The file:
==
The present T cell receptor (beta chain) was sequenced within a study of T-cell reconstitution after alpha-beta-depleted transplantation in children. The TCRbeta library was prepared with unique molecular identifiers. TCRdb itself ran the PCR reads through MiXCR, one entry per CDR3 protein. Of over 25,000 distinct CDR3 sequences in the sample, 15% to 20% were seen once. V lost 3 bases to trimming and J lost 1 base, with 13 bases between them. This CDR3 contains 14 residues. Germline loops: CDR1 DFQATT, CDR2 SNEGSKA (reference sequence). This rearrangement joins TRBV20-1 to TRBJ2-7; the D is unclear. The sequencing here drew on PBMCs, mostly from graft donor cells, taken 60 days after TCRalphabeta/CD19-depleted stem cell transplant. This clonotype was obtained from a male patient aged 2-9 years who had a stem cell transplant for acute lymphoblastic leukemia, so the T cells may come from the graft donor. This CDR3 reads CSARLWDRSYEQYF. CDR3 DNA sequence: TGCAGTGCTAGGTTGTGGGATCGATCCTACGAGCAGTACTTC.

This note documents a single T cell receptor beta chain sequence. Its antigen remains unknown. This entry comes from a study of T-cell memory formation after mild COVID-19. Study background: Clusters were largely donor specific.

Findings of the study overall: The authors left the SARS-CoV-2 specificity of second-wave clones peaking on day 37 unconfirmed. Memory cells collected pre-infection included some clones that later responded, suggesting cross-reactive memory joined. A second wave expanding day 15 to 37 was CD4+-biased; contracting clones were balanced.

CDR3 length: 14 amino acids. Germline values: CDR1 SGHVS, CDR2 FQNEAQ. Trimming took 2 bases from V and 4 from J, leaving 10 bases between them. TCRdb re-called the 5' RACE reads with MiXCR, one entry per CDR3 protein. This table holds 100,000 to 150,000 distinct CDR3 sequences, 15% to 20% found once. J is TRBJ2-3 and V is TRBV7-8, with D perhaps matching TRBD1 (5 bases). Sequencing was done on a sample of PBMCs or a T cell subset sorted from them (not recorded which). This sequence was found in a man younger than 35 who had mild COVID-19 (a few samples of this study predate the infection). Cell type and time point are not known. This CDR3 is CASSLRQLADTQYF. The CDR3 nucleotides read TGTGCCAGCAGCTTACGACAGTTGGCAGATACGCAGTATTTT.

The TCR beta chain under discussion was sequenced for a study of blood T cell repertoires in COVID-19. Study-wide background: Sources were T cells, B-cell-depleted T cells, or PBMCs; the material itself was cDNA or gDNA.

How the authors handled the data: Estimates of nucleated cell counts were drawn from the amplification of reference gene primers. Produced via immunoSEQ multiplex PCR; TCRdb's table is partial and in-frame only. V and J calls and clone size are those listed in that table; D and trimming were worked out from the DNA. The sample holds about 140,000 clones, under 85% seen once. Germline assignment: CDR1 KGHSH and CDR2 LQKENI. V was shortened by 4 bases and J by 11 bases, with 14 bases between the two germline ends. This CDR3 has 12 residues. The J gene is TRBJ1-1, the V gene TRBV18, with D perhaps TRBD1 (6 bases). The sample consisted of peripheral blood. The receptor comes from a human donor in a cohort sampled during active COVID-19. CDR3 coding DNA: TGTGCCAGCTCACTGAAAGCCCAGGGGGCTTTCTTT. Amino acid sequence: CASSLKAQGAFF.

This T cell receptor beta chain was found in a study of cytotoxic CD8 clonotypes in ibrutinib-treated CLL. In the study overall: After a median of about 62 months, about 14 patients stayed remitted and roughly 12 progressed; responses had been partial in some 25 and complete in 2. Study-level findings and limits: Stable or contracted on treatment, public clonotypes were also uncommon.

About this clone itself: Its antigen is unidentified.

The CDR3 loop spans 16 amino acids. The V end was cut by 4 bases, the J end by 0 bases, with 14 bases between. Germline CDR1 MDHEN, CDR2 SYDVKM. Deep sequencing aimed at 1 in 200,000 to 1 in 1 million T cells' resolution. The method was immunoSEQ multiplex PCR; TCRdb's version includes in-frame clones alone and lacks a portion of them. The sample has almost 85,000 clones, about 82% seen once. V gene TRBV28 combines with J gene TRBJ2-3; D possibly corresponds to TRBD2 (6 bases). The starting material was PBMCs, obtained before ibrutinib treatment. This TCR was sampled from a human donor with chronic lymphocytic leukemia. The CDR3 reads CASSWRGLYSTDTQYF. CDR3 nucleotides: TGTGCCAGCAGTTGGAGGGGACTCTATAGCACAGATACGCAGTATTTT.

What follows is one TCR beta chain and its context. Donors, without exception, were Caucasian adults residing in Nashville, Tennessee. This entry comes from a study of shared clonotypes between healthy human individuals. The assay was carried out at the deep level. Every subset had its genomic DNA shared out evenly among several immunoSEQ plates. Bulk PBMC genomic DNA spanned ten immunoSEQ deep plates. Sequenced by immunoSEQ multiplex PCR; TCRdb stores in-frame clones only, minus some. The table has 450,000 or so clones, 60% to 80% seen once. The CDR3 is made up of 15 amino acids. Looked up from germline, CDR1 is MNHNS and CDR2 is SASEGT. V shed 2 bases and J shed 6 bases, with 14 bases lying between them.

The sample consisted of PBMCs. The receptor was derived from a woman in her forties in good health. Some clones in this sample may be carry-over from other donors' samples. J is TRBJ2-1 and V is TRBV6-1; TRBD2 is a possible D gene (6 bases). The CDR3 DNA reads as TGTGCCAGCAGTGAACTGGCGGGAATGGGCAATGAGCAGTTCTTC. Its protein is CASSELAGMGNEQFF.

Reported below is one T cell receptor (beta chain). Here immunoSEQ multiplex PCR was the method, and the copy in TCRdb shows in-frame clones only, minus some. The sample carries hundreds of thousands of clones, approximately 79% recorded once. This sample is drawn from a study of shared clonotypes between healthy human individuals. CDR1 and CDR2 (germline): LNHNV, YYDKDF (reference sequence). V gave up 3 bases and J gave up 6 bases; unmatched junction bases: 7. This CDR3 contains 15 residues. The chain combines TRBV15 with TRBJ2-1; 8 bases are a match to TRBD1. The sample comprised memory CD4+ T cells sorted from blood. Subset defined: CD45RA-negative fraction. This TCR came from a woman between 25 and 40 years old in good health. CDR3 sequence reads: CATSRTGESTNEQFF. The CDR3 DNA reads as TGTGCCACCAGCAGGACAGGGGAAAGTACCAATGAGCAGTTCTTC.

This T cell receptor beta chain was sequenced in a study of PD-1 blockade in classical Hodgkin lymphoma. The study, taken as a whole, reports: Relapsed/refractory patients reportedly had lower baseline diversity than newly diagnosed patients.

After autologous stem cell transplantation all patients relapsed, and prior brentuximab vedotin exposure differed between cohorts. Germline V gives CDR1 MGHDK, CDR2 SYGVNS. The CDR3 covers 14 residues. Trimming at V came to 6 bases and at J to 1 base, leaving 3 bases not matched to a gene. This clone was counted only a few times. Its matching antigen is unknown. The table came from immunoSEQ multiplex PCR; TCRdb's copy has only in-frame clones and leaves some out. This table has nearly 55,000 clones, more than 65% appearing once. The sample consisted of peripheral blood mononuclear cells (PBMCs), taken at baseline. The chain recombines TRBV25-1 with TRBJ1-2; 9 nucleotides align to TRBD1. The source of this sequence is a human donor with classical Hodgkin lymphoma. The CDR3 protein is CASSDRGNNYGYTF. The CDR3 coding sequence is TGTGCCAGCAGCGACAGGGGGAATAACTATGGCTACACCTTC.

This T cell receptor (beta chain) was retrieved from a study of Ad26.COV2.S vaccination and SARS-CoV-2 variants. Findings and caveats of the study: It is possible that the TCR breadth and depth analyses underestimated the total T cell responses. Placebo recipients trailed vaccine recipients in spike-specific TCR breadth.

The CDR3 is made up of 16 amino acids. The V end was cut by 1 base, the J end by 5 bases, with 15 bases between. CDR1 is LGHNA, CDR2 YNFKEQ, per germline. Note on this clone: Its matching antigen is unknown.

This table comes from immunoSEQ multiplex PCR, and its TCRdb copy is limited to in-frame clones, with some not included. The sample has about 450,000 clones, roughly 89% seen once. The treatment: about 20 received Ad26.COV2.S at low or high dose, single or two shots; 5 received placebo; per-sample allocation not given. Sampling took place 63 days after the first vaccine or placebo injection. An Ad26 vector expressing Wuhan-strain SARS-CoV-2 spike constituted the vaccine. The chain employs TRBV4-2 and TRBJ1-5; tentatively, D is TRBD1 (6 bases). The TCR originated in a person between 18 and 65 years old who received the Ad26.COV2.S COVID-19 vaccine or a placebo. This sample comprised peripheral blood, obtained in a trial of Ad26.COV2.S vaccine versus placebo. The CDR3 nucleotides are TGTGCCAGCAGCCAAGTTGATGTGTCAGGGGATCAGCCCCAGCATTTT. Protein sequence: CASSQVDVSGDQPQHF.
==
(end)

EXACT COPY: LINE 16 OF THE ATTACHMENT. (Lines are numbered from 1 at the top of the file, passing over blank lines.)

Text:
The CDR3 is made up of 16 amino acids. The V end was cut by 1 base, the J end by 5 bases, with 15 bases between. CDR1 is LGHNA, CDR2 YNFKEQ, per germline. Note on this clone: Its matching antigen is unknown.